Her waters had broken.
She was going to have the baby.
A tingling ran up the back of her neck. She looked up. Looked around the street. She was in the middle of a road. A middle of an abandoned road in an abandoned town. But she couldn’t have her kid here. It wasn’t safe. What if one of the undead came along while she was mid-birth? Or a bandit? It wasn’t worth the risk.
No. The only risk worth taking right now was getting into one of these houses. Fast.
She hobbled across the street. The pain—more a squeezing sensation than a direct form of pain like any she’d ever felt—kept on throbbing inside her. She tried the handle of the first door. Nothing. Shit. Moved to another door. Wouldn’t open. Something behind it. Fuck.
She tried to take steadying breaths as she walked alongside the houses, remembering what Paul used to tell her; stuff he learned on his guided meditation course. “Just focus on the breathing. No matter what, no matter how bad you feel, bring it right back to the breathing.”
She tried bringing it right back to the breathing.
Fast realised that Paul was speaking from the perspective of a man, who’d never been forced into frigging pregnancy before.
Try your steady breathing when you’ve got another human inside you, Paul. Just try it.
Demi turned the handle of the next door. Another one that didn’t budge. Shit. Why were all the doors shut around here? Why couldn’t one of them just open up?
She turned the handle of the next door.
It started to open.
But before Demi could step inside, she tumbled to the road.
She lay flat on her belly. Tried to spin her body around, finding it difficult to shift her weight. Her breathing was raspy. She had no idea when she’d last eaten something substantial.
God. God no. Something couldn’t be happening to the baby. Not her baby. Not after everything.
She backed up against the door. Pushed it open with what little strength she had. She pulled herself along the dusty floor. Disregarded the little shards of glass wedging into her legs as she moved.
She just wanted to keep her little baby safe.
She didn’t care about herself. She didn’t matter. Not anymore. She’d lived a life.
She wanted her baby to have a chance at living a life.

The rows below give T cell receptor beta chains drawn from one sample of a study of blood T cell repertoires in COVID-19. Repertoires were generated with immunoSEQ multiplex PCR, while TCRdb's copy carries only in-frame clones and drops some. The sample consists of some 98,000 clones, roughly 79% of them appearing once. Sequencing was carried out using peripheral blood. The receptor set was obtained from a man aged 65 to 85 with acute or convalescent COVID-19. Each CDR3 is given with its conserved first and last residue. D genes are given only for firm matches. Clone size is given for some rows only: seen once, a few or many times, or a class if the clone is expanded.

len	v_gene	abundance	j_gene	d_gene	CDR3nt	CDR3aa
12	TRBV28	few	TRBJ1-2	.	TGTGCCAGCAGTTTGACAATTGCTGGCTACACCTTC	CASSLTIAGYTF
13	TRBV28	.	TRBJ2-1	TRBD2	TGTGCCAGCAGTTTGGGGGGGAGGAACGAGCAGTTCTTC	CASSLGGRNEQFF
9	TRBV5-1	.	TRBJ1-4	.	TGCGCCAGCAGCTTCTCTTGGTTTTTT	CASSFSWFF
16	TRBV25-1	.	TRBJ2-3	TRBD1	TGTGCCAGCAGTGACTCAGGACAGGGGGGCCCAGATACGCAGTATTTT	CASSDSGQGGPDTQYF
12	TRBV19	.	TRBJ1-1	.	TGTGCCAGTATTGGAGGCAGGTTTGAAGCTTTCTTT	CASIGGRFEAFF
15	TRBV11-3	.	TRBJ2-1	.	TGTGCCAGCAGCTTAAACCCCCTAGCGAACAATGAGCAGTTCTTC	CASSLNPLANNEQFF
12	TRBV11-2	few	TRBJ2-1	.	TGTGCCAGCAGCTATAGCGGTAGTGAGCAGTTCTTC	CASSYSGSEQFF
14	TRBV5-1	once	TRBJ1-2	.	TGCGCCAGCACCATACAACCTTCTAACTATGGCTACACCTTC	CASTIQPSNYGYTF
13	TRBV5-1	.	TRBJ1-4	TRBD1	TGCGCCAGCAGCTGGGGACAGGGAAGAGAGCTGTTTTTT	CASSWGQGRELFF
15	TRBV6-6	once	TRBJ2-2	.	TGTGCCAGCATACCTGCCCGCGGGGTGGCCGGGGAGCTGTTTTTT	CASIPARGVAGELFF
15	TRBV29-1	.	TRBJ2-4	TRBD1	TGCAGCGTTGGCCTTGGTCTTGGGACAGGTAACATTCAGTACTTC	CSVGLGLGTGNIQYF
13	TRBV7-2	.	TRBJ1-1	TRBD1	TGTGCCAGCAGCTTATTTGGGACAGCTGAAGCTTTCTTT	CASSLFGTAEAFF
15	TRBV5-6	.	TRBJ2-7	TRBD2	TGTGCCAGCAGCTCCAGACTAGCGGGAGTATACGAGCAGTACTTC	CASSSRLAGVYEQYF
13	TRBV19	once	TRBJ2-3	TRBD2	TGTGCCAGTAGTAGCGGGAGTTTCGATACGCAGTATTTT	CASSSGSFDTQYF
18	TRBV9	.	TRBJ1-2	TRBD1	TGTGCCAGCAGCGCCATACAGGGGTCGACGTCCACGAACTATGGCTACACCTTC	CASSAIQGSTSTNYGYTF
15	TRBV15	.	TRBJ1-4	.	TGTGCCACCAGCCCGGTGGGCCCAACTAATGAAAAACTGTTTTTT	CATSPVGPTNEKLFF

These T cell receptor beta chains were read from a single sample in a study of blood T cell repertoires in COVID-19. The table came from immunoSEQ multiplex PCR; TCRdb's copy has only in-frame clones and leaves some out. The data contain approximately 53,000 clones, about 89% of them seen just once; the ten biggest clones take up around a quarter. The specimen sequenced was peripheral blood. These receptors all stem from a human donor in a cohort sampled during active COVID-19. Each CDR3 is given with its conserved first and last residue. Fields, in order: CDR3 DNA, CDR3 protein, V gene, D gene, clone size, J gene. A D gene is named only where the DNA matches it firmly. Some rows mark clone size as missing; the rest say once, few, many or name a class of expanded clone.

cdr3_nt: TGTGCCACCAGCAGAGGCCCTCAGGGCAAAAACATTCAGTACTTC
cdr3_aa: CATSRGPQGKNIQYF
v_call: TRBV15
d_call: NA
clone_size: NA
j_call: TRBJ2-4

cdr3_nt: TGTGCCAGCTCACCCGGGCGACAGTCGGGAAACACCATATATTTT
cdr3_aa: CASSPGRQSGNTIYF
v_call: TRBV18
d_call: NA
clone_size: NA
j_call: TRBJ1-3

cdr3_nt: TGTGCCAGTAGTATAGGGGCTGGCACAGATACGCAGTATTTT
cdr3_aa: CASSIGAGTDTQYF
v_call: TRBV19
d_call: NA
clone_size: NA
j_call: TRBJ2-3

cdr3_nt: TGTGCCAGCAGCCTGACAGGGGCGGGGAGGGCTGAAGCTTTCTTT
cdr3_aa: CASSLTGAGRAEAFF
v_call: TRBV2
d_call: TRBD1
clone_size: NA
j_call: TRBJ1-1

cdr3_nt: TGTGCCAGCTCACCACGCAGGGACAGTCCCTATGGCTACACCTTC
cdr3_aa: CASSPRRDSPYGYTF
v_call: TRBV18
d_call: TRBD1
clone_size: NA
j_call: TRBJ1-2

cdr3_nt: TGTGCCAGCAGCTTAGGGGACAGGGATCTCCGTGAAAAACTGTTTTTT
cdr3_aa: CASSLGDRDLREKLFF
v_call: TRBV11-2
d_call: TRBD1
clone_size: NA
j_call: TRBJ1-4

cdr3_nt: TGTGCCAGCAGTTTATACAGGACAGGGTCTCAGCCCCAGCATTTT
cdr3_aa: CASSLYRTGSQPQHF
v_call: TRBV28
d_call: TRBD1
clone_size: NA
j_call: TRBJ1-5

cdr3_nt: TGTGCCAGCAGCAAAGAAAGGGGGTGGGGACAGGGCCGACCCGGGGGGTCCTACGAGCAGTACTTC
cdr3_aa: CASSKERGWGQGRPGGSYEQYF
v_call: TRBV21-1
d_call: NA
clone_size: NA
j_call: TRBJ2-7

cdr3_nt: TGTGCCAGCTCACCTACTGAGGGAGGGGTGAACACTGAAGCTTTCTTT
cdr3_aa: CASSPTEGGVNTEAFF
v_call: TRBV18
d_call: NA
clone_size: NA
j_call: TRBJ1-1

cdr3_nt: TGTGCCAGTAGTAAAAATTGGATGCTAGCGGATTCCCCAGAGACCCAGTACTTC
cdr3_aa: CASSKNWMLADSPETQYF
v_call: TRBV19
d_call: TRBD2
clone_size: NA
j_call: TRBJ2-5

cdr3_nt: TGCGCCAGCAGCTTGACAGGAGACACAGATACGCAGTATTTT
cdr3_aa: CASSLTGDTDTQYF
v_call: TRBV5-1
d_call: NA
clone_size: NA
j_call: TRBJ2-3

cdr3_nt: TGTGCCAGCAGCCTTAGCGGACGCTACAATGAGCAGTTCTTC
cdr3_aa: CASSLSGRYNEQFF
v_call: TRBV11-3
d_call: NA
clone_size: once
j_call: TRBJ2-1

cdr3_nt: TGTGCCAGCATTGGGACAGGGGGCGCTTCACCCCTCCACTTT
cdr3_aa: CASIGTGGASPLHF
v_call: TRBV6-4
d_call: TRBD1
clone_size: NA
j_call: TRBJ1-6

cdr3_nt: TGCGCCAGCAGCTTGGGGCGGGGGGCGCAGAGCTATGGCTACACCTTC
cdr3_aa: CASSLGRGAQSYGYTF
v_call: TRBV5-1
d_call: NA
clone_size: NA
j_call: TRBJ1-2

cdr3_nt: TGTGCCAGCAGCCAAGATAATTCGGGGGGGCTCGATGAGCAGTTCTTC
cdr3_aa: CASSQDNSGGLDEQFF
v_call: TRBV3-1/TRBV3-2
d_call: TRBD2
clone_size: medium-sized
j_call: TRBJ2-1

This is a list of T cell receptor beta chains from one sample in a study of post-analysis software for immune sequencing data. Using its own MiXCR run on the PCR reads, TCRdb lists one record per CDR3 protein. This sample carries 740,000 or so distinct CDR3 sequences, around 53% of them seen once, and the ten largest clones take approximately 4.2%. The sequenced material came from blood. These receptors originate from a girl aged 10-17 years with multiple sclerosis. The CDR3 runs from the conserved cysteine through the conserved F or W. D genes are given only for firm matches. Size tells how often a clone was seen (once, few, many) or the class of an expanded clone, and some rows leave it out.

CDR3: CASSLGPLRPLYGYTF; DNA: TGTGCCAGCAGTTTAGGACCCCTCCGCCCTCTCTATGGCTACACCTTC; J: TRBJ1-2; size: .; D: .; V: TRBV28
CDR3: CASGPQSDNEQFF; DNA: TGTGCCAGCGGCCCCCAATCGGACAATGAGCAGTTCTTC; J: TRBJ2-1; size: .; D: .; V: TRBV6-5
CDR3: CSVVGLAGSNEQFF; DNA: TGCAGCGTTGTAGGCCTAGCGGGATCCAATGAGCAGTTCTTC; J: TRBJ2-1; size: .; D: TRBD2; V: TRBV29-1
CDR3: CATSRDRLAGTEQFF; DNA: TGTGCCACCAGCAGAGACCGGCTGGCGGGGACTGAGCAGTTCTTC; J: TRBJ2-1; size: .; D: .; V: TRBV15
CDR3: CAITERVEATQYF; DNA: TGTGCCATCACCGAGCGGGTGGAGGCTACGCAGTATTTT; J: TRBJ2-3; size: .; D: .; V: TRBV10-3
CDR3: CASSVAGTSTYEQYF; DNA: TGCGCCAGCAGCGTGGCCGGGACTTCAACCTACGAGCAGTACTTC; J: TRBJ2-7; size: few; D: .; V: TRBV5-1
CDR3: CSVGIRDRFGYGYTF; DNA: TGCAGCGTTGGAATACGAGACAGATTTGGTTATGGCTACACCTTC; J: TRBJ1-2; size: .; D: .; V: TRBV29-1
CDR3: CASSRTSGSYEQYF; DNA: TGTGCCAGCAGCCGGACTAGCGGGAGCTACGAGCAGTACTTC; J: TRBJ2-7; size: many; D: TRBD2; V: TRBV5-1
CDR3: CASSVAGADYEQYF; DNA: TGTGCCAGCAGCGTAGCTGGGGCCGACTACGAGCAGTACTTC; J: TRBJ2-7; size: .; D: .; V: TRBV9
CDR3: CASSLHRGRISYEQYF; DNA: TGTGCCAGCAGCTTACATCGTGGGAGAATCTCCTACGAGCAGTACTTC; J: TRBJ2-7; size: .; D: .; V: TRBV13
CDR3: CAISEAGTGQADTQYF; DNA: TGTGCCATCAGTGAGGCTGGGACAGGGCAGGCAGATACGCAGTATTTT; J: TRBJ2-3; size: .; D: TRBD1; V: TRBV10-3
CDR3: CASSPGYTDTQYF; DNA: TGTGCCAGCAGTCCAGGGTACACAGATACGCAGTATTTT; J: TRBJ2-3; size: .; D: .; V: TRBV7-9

Even if it was just the smallest chance.
She sat up against the wall. Steadied her breathing again. Closed her eyes. She squeezed her hands together and cried as the tension built down below. She knew what she had to do. She had to push. She had to get this baby out of her.
And then she had to…
Well. She couldn’t think about the next step. Not yet.
Right now, all that mattered was her baby.
“You just stay calm, Demi. You’re doing good, hun. Doing really good.”
Demi screamed as she pushed. As she forced the pressure out of her body. She had no idea whether she was doing this right; or even if there was a right way to do it.
But she just kept on squeezing her hands.
Kept on imagining Paul was right there beside her. Speaking to her.
Demi wasn’t sure how long she pushed. How long she kept on sitting there, crying, screaming, doing everything she could to give this baby a shot.
But she felt the pain searing on her right arm. Burning. And it reminded her of what’d happened. Of why this was so important to her.
She felt the pressure subside. Just for a second, she felt the pressure subside.
When she opened her tired, exhausted eyes for what she knew would be the final time, Demi saw the most beautiful creature in front of her.
A little girl.
Her little baby girl.
“Angel,” she said. “My… my angel.”
The baby rolled over onto Demi’s belly. Demi lay there and held her. Smiled. Cried, as her muscles grew ever weaker.
“I love you, baby,” she said. “Mummy loves… Mummy loves you so much.”
Demi reached into her back pocket with her shaky hand.
Put the gun to the side of her own head.
“I love you, my angel.”
She pulled the trigger.
he three men
stared down at the woman in front of them.
At the baby lying in her arms.
“What do we do?”
Nobody said a word. Not at first. They just kept on staring at the mess of blood, the mash of brains and tried to figure out how they were going to explain this one to anybody.
“We take her back,” one of them said.
They picked the baby up. Cut the umbilical cord away with a dirty knife.
And then they stepped out of the door and headed outside.
In the distance, across the sea, Bardsey Island loomed.